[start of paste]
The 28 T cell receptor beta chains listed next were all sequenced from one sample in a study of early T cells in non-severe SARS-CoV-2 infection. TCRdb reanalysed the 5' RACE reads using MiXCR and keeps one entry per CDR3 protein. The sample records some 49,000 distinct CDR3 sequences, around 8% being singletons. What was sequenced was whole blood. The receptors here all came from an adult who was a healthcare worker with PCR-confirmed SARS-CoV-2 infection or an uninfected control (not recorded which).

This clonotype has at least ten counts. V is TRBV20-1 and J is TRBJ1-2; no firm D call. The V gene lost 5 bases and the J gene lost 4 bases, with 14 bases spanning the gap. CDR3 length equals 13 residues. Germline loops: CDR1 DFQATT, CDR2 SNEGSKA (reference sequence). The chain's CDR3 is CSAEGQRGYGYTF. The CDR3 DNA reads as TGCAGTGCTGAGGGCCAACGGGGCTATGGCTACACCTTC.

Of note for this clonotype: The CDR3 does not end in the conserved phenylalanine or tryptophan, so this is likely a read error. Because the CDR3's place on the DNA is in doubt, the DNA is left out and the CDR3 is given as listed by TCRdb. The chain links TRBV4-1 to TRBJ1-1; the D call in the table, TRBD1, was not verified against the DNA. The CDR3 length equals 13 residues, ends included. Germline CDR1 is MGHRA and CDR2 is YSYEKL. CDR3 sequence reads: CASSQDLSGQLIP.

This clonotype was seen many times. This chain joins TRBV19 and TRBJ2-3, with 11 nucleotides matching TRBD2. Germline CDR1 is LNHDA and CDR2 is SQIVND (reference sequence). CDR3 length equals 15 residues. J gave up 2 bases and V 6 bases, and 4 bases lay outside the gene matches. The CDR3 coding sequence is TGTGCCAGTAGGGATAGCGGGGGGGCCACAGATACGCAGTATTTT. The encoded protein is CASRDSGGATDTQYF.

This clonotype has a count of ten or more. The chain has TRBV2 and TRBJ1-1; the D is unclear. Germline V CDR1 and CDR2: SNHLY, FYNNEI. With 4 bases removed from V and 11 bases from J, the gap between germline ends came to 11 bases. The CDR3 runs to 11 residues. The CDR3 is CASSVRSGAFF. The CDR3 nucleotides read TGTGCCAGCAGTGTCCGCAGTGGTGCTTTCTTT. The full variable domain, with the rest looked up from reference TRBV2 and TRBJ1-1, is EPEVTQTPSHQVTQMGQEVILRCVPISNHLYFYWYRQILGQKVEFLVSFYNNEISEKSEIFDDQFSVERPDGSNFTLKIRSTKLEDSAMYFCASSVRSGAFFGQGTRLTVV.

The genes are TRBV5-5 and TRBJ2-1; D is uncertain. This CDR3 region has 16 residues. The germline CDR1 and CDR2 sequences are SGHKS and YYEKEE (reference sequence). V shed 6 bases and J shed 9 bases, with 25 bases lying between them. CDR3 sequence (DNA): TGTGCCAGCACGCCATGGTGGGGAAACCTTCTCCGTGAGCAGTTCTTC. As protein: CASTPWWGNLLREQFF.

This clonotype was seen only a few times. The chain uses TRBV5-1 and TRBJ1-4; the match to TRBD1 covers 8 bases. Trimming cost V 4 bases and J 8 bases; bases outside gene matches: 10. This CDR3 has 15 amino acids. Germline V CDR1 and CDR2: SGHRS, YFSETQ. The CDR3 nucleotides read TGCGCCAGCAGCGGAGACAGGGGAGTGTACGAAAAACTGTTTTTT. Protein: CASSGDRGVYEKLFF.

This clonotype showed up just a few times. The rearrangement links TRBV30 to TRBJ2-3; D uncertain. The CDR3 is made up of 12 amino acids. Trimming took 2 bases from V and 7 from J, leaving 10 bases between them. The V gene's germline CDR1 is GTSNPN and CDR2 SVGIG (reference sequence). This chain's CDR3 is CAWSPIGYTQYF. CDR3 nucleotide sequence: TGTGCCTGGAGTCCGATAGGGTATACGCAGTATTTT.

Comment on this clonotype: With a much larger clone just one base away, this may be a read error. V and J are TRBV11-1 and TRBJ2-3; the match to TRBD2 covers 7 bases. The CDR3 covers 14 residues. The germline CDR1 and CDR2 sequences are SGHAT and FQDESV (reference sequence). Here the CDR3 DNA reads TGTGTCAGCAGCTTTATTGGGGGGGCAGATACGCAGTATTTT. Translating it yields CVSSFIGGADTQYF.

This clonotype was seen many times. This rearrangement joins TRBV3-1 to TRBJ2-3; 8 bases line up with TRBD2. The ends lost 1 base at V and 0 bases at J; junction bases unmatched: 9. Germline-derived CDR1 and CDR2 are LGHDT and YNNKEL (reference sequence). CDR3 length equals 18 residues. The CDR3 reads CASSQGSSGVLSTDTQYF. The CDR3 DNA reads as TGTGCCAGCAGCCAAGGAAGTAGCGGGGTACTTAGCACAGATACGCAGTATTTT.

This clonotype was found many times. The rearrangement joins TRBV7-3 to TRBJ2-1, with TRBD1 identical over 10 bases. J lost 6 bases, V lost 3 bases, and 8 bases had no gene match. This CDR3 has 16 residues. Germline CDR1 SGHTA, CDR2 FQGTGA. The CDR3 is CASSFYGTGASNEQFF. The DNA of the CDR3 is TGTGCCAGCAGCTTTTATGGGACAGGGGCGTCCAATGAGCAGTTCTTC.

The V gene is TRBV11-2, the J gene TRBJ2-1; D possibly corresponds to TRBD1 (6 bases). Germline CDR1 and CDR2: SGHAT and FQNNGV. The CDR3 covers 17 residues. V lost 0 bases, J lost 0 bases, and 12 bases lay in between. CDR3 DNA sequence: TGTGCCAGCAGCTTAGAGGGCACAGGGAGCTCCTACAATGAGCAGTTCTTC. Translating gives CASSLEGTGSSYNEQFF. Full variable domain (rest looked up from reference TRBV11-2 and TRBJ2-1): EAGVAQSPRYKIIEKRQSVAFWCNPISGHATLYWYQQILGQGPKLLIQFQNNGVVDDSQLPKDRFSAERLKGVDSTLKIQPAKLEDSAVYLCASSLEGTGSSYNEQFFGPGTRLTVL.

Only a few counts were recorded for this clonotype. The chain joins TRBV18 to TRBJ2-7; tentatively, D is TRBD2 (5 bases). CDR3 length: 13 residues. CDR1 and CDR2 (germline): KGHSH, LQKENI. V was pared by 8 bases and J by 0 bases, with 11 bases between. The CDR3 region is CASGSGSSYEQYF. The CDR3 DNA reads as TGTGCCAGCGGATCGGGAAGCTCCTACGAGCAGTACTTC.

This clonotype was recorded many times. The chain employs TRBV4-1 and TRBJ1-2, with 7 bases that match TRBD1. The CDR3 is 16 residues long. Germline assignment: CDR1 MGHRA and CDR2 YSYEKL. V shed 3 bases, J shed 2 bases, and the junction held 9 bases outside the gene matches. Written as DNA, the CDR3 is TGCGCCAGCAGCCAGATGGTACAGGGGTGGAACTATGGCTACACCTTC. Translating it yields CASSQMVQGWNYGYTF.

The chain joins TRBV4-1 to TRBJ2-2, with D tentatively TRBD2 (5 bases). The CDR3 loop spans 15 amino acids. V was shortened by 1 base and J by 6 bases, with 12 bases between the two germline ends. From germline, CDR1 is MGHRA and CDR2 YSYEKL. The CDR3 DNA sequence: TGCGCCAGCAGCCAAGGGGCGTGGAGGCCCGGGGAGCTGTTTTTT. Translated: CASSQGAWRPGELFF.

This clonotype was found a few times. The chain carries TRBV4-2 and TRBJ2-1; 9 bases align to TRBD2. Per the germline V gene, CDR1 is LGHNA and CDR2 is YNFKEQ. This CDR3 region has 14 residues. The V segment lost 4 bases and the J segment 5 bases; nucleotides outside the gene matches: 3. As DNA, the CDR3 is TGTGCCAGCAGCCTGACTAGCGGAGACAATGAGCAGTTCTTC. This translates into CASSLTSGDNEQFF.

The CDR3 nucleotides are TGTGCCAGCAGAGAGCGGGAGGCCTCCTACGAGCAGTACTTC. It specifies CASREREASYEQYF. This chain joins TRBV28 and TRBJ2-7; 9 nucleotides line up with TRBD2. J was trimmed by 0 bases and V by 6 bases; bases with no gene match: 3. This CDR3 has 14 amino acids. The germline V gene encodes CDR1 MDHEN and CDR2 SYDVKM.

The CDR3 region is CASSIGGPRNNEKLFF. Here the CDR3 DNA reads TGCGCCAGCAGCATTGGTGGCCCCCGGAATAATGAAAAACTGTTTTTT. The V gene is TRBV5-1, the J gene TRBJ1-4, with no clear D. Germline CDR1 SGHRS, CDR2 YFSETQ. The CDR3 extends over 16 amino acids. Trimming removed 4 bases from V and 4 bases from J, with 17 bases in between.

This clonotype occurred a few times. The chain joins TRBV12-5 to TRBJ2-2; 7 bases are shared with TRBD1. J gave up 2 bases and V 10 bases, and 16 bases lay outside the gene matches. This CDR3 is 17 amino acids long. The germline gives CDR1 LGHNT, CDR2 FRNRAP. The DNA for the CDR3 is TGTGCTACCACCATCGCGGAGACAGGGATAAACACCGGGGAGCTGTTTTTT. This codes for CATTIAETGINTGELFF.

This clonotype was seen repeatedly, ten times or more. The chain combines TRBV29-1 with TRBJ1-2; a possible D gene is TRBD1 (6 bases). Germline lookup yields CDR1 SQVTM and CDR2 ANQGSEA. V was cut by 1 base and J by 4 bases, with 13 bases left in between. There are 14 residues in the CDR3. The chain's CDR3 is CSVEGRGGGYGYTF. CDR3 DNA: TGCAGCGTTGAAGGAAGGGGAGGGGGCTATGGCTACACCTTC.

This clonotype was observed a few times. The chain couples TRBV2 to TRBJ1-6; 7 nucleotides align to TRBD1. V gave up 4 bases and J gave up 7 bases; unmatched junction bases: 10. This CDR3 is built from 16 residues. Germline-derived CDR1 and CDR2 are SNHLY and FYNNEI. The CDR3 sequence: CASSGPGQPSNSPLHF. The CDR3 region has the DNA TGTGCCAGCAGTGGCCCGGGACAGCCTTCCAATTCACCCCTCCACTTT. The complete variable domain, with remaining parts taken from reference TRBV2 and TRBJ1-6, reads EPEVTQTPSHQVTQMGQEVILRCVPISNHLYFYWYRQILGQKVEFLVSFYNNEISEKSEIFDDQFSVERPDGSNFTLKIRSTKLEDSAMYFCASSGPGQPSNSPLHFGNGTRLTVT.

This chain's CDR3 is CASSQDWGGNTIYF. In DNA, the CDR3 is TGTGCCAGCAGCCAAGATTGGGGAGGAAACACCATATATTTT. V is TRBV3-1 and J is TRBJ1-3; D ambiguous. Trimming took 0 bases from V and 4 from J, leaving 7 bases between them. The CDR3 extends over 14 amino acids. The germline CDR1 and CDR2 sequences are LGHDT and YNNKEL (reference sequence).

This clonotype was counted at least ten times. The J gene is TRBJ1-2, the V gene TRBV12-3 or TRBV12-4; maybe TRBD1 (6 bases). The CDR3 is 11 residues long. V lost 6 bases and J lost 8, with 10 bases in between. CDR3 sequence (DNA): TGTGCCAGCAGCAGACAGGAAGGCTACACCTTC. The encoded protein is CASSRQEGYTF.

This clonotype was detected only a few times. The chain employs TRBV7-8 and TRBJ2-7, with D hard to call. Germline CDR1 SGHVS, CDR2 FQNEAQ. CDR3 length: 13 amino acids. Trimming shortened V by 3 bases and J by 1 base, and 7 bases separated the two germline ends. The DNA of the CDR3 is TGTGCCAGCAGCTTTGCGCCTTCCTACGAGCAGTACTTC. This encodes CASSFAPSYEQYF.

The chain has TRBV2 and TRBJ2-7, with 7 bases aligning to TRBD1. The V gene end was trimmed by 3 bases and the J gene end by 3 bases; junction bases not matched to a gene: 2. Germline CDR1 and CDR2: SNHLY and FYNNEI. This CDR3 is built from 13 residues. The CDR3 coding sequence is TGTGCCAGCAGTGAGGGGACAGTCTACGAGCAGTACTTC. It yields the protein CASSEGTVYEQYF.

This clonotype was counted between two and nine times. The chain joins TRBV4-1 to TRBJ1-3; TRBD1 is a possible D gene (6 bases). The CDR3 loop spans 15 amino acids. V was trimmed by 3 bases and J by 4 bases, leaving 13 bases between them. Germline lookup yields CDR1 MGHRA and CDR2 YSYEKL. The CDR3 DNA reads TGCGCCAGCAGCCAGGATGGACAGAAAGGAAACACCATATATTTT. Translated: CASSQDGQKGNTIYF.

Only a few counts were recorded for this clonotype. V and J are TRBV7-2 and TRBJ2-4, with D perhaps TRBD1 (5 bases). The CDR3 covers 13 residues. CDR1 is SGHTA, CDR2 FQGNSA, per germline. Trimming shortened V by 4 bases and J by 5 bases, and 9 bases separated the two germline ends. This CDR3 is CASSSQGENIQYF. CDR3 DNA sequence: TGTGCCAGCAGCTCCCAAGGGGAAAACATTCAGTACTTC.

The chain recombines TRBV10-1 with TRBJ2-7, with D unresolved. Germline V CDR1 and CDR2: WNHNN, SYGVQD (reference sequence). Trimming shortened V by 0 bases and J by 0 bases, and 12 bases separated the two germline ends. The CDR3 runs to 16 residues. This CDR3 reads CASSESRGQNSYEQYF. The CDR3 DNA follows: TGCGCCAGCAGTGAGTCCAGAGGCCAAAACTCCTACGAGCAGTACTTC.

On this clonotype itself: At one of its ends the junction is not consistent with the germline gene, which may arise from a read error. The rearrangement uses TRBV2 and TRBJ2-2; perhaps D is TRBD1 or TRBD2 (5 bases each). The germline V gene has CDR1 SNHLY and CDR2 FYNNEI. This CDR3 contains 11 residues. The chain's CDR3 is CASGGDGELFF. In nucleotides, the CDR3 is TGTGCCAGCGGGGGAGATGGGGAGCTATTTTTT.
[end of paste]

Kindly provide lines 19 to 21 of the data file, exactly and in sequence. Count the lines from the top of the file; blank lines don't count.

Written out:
This clonotype occurred a few times. The chain joins TRBV12-5 to TRBJ2-2; 7 bases are shared with TRBD1. J gave up 2 bases and V 10 bases, and 16 bases lay outside the gene matches. This CDR3 is 17 amino acids long. The germline gives CDR1 LGHNT, CDR2 FRNRAP. The DNA for the CDR3 is TGTGCTACCACCATCGCGGAGACAGGGATAAACACCGGGGAGCTGTTTTTT. This codes for CATTIAETGINTGELFF.

This clonotype was seen repeatedly, ten times or more. The chain combines TRBV29-1 with TRBJ1-2; a possible D gene is TRBD1 (6 bases). Germline lookup yields CDR1 SQVTM and CDR2 ANQGSEA. V was cut by 1 base and J by 4 bases, with 13 bases left in between. There are 14 residues in the CDR3. The chain's CDR3 is CSVEGRGGGYGYTF. CDR3 DNA: TGCAGCGTTGAAGGAAGGGGAGGGGGCTATGGCTACACCTTC.

This clonotype was observed a few times. The chain couples TRBV2 to TRBJ1-6; 7 nucleotides align to TRBD1. V gave up 4 bases and J gave up 7 bases; unmatched junction bases: 10. This CDR3 is built from 16 residues. Germline-derived CDR1 and CDR2 are SNHLY and FYNNEI. The CDR3 sequence: CASSGPGQPSNSPLHF. The CDR3 region has the DNA TGTGCCAGCAGTGGCCCGGGACAGCCTTCCAATTCACCCCTCCACTTT. The complete variable domain, with remaining parts taken from reference TRBV2 and TRBJ1-6, reads EPEVTQTPSHQVTQMGQEVILRCVPISNHLYFYWYRQILGQKVEFLVSFYNNEISEKSEIFDDQFSVERPDGSNFTLKIRSTKLEDSAMYFCASSGPGQPSNSPLHFGNGTRLTVT.